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Reverse Phase HPLC. By Julian Chesterman Natalie McKenzie Harry Zhou. Where Is It?. Why Is It There?. Final Purification Intended to Reduce the Level of Insulin-like Components These are Otherwise Difficult to Remove by Conventional Chromatographic Procedures . Why Does It Work?.

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reverse phase hplc

Reverse Phase HPLC


Julian Chesterman

Natalie McKenzie

Harry Zhou

why is it there
Why Is It There?
  • Final Purification
  • Intended to Reduce the Level of Insulin-like Components
  • These are Otherwise Difficult to Remove by Conventional Chromatographic Procedures.
why does it work
Why Does It Work?
  • Non-Polar Stationary Phase, More Polar Mobile Phase
  • Highly Polar Particles Elute Rapidly
  • Polarity of Mobile Phase Reduced Gradually Through Addition of Acetonitrile
  • Insulin Elutes Before Insulin Derivatives at pH of 3-4
how does it work
How Does It Work?
  • 4 Steps in Operation
    • Loading
      • Insulin in Water Solution
    • Elution
      • Multiple Column Volumes of Solvent for Separation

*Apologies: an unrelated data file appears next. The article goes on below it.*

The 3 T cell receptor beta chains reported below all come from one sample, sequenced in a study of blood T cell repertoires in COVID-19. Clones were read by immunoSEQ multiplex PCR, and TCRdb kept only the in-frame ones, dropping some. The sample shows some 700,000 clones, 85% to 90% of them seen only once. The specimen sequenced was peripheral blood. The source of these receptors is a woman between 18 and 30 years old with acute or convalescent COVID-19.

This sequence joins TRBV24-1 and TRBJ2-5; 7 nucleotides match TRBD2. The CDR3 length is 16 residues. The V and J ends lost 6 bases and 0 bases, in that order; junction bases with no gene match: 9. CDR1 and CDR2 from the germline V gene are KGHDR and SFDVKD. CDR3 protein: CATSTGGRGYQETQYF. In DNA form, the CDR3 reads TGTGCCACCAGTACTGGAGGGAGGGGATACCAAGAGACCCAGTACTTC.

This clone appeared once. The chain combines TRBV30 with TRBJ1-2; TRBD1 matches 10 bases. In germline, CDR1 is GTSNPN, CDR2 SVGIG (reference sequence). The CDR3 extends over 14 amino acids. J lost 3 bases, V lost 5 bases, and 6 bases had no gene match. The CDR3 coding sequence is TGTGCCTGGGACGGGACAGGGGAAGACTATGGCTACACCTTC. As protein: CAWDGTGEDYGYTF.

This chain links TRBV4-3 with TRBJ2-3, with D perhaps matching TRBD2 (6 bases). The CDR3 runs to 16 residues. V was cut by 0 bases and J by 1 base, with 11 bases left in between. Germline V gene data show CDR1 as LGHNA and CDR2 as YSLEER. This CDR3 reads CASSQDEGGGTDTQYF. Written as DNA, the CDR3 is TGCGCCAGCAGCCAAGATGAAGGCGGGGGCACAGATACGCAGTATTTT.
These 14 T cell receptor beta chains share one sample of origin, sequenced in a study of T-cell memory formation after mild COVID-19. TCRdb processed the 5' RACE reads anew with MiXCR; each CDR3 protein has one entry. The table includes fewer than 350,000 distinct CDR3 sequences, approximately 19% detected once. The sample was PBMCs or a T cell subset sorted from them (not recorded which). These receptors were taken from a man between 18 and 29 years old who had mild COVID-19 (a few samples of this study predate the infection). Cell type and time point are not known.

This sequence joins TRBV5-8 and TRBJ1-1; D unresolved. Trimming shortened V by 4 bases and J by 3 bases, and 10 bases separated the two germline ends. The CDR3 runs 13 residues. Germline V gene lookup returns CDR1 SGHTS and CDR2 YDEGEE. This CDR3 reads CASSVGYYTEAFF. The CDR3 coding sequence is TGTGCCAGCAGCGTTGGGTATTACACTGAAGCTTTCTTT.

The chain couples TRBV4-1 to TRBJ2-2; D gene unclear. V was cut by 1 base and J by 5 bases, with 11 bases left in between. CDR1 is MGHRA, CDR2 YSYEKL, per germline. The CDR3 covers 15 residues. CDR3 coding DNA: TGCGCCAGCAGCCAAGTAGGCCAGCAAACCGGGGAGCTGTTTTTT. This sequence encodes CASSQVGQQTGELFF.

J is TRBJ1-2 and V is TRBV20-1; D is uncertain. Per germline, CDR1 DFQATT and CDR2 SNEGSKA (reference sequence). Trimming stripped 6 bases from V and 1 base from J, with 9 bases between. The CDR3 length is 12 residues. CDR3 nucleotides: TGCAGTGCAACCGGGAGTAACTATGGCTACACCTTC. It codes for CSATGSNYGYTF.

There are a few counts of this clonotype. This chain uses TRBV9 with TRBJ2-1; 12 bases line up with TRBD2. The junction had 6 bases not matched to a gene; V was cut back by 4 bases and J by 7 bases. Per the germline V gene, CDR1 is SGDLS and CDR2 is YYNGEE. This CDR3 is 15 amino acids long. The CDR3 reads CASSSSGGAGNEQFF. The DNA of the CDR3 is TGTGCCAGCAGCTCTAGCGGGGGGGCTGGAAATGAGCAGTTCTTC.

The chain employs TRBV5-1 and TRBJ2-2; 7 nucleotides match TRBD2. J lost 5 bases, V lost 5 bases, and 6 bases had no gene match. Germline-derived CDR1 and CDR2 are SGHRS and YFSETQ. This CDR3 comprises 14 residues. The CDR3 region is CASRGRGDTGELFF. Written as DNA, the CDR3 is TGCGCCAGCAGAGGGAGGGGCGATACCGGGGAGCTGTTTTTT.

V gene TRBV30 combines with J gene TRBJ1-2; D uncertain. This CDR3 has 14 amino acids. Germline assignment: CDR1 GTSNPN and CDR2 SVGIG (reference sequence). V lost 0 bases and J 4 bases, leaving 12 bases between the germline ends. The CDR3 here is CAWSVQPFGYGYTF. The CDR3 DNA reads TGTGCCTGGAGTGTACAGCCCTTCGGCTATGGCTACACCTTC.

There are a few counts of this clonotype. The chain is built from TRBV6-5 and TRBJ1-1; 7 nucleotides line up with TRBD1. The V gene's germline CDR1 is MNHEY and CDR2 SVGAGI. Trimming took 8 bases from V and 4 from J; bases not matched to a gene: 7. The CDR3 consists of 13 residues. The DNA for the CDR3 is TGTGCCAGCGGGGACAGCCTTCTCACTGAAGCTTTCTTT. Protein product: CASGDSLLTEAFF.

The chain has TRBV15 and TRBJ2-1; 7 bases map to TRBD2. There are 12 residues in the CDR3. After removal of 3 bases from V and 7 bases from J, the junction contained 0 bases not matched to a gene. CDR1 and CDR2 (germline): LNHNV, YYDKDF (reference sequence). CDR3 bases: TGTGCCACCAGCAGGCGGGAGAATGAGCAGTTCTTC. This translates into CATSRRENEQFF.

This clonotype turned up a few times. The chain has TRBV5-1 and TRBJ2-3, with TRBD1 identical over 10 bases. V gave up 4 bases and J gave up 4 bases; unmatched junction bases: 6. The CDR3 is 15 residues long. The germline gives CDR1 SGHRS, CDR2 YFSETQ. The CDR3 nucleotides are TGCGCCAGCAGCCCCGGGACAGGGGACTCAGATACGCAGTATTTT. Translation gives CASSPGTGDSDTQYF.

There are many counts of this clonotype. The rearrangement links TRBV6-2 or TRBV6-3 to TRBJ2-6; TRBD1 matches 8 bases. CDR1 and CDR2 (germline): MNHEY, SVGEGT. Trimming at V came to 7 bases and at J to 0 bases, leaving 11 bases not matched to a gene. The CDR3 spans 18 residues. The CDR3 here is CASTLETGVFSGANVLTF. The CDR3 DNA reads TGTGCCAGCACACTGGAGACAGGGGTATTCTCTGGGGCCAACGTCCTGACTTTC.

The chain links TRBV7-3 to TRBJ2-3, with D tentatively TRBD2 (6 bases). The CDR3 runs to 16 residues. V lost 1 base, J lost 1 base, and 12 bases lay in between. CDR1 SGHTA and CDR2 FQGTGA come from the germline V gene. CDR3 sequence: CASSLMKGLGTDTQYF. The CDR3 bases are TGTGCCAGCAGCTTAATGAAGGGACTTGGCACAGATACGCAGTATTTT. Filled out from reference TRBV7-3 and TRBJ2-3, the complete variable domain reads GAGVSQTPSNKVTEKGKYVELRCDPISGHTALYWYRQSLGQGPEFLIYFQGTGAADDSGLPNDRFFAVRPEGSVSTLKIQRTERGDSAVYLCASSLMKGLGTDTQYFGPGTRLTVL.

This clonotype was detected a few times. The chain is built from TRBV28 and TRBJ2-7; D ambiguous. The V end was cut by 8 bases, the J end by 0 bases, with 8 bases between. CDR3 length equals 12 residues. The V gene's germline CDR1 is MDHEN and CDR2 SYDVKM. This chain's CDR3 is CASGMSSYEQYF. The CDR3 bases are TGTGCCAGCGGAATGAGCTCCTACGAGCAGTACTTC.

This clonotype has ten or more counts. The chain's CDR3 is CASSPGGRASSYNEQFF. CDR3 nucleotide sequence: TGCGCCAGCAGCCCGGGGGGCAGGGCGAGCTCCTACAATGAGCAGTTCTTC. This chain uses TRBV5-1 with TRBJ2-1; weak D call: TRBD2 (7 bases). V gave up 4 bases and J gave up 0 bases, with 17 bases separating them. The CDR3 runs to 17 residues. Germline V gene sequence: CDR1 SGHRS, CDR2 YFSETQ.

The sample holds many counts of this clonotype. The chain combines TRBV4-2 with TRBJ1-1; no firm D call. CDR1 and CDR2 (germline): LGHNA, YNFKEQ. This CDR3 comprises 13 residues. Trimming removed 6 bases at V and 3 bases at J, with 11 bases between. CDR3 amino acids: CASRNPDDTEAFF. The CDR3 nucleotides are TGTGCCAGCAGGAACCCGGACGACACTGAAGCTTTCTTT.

• Gradient vs. Step elution
    • Washing
      • One Column Volume of Low Polarity Solvent
    • Equilibration (aka Reset)
what are the design requirements
What Are the Design Requirements?
  • Superpro Specifies 4 Cycles Per Batch
  • Budgeted to Take 11.1 Hours for Entire Batch
  • Need to Meet Input Requirements of the Next Unit
  • 16 kg/batch of Insulin
how do you determine a size
How Do You Determine a Size?
  • Used a Paper by Eli Lilly Published in Journal of Chromatography (1989) on Scaling Up RP-HPLC for Insulin Production
  • Used Scale Up Data in Paper and Linear Regression to Extrapolate to Size Needed
  • 15 g insulin/L of CV
  • Mass of packing scaled from required CV
  • Elution flow rate changed in proportion to CV
  • Bed height determined from required CV and diameter of available columns
what is the final design
What Is the Final Design?
  • Recommend a Prochrom LC 1600 from Novasep with a 27 cm Bed Height
  • Using Agilent Zorbax C8 Stationary Phase (330 kg)
what are the operating conditions
What are the Operating Conditions?
  • Flow Rate: 720 L/Hr Solvent
  • Gradient Elution: 18 to 28 weight% Acetonitrile in Water over 6 Column Volumes (4.5 Hrs)
  • 0.25 Molar Acetic Acid Buffer
  • Pressure: 50 Bar
  • Total Solvent Required for One Cycle
    • 1450 L Acetonitrile
    • 62 L Acetic Acid
    • 2850 L
does it do anything else
Does It Do Anything Else?
  • Yes!
  • Dynamic Axial Compression
  • None, It’s Integral
  • Gel Filtration and Ion Exchange Are Complementary, But Can’t Replicate It’s Effectiveness at Separating Highly Similar Proteins